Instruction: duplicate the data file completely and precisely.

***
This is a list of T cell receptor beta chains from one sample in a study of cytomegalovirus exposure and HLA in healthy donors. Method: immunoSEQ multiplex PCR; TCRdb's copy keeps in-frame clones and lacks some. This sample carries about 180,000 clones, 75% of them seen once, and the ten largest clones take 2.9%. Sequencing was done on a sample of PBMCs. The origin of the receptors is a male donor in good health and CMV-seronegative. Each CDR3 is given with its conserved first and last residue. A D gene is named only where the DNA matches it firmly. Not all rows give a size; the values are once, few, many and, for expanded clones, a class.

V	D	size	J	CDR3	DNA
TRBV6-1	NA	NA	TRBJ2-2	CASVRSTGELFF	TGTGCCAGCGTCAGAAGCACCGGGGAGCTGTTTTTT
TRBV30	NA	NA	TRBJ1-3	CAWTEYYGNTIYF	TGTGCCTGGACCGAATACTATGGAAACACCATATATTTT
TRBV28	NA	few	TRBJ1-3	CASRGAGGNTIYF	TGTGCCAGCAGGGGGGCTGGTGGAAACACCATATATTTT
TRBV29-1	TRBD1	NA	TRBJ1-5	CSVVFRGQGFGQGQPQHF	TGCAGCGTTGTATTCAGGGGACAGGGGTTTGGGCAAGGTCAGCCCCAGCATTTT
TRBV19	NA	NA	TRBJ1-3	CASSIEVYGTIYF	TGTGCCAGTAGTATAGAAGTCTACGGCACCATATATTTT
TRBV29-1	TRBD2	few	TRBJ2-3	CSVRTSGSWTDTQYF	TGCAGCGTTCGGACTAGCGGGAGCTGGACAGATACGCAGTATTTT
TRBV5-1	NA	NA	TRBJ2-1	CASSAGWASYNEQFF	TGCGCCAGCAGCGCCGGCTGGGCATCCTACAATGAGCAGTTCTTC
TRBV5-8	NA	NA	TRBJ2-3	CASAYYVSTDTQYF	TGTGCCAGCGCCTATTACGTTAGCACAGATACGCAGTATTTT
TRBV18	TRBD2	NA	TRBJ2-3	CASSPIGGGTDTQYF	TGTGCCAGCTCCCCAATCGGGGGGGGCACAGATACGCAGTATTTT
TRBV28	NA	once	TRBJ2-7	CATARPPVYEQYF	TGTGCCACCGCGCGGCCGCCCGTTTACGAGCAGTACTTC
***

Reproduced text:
This is a list of T cell receptor beta chains from one sample in a study of cytomegalovirus exposure and HLA in healthy donors. Method: immunoSEQ multiplex PCR; TCRdb's copy keeps in-frame clones and lacks some. This sample carries about 180,000 clones, 75% of them seen once, and the ten largest clones take 2.9%. Sequencing was done on a sample of PBMCs. The origin of the receptors is a male donor in good health and CMV-seronegative. Each CDR3 is given with its conserved first and last residue. A D gene is named only where the DNA matches it firmly. Not all rows give a size; the values are once, few, many and, for expanded clones, a class.

V	D	size	J	CDR3	DNA
TRBV6-1	NA	NA	TRBJ2-2	CASVRSTGELFF	TGTGCCAGCGTCAGAAGCACCGGGGAGCTGTTTTTT
TRBV30	NA	NA	TRBJ1-3	CAWTEYYGNTIYF	TGTGCCTGGACCGAATACTATGGAAACACCATATATTTT
TRBV28	NA	few	TRBJ1-3	CASRGAGGNTIYF	TGTGCCAGCAGGGGGGCTGGTGGAAACACCATATATTTT
TRBV29-1	TRBD1	NA	TRBJ1-5	CSVVFRGQGFGQGQPQHF	TGCAGCGTTGTATTCAGGGGACAGGGGTTTGGGCAAGGTCAGCCCCAGCATTTT
TRBV19	NA	NA	TRBJ1-3	CASSIEVYGTIYF	TGTGCCAGTAGTATAGAAGTCTACGGCACCATATATTTT
TRBV29-1	TRBD2	few	TRBJ2-3	CSVRTSGSWTDTQYF	TGCAGCGTTCGGACTAGCGGGAGCTGGACAGATACGCAGTATTTT
TRBV5-1	NA	NA	TRBJ2-1	CASSAGWASYNEQFF	TGCGCCAGCAGCGCCGGCTGGGCATCCTACAATGAGCAGTTCTTC
TRBV5-8	NA	NA	TRBJ2-3	CASAYYVSTDTQYF	TGTGCCAGCGCCTATTACGTTAGCACAGATACGCAGTATTTT
TRBV18	TRBD2	NA	TRBJ2-3	CASSPIGGGTDTQYF	TGTGCCAGCTCCCCAATCGGGGGGGGCACAGATACGCAGTATTTT
TRBV28	NA	once	TRBJ2-7	CATARPPVYEQYF	TGTGCCACCGCGCGGCCGCCCGTTTACGAGCAGTACTTC